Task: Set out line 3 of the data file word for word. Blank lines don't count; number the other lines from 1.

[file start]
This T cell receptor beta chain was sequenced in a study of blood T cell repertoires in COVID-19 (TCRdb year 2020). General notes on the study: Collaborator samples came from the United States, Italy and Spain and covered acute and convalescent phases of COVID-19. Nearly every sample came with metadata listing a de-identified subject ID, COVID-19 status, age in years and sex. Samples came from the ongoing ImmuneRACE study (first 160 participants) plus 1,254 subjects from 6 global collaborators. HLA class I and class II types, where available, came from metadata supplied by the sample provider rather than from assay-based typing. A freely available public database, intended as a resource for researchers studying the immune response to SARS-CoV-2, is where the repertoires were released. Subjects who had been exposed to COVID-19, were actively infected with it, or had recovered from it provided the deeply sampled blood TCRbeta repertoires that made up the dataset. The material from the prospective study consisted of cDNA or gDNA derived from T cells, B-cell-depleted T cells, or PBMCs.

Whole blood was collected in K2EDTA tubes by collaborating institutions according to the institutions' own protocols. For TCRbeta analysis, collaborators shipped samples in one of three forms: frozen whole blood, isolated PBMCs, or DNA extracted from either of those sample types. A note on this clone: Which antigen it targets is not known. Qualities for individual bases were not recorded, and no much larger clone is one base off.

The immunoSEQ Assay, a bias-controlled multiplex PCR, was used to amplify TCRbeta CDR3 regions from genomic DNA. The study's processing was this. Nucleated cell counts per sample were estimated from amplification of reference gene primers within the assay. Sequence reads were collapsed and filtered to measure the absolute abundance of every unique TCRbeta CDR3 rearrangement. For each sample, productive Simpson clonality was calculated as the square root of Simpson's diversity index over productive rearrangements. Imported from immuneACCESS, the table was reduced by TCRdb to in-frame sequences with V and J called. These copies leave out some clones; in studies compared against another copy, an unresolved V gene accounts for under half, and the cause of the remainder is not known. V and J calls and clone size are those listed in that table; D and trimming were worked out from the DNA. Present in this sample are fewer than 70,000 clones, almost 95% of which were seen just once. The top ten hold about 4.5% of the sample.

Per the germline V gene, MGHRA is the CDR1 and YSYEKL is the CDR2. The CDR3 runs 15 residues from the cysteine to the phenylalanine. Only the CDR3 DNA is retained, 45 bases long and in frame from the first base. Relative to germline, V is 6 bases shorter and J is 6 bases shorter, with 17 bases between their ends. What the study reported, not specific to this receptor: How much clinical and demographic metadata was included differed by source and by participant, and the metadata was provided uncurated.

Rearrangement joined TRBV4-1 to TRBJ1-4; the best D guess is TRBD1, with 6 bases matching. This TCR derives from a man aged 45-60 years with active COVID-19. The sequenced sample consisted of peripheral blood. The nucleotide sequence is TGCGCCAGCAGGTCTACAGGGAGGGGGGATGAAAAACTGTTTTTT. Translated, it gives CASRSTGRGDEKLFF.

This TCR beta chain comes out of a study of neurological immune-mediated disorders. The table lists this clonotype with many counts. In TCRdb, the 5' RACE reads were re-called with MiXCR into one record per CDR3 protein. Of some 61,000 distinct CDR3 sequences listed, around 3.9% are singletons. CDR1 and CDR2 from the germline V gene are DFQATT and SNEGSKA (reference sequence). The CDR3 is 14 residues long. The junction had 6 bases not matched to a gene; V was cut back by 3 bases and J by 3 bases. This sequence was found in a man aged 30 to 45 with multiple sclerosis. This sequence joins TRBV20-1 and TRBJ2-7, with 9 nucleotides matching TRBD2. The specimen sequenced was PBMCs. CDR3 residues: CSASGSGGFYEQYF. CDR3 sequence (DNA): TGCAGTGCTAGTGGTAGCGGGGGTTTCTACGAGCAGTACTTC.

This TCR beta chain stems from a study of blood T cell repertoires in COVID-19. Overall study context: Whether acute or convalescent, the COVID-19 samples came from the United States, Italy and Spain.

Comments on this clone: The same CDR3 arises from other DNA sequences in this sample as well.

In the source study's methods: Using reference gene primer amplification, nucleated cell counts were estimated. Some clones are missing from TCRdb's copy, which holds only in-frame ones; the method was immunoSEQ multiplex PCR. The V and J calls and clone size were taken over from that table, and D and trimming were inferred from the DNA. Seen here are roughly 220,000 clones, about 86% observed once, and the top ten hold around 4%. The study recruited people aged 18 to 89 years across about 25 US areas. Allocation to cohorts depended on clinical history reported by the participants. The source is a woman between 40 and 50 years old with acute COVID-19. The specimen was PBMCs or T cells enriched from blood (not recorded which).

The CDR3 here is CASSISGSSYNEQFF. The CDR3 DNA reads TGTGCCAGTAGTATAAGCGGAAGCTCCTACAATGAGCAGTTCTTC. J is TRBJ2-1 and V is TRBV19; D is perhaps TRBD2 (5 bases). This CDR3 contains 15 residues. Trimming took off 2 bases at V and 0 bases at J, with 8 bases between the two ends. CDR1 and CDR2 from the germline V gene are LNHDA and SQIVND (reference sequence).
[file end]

The immunoSEQ Assay, a bias-controlled multiplex PCR, was used to amplify TCRbeta CDR3 regions from genomic DNA. The study's processing was this. Nucleated cell counts per sample were estimated from amplification of reference gene primers within the assay. Sequence reads were collapsed and filtered to measure the absolute abundance of every unique TCRbeta CDR3 rearrangement. For each sample, productive Simpson clonality was calculated as the square root of Simpson's diversity index over productive rearrangements. Imported from immuneACCESS, the table was reduced by TCRdb to in-frame sequences with V and J called. These copies leave out some clones; in studies compared against another copy, an unresolved V gene accounts for under half, and the cause of the remainder is not known. V and J calls and clone size are those listed in that table; D and trimming were worked out from the DNA. Present in this sample are fewer than 70,000 clones, almost 95% of which were seen just once. The top ten hold about 4.5% of the sample.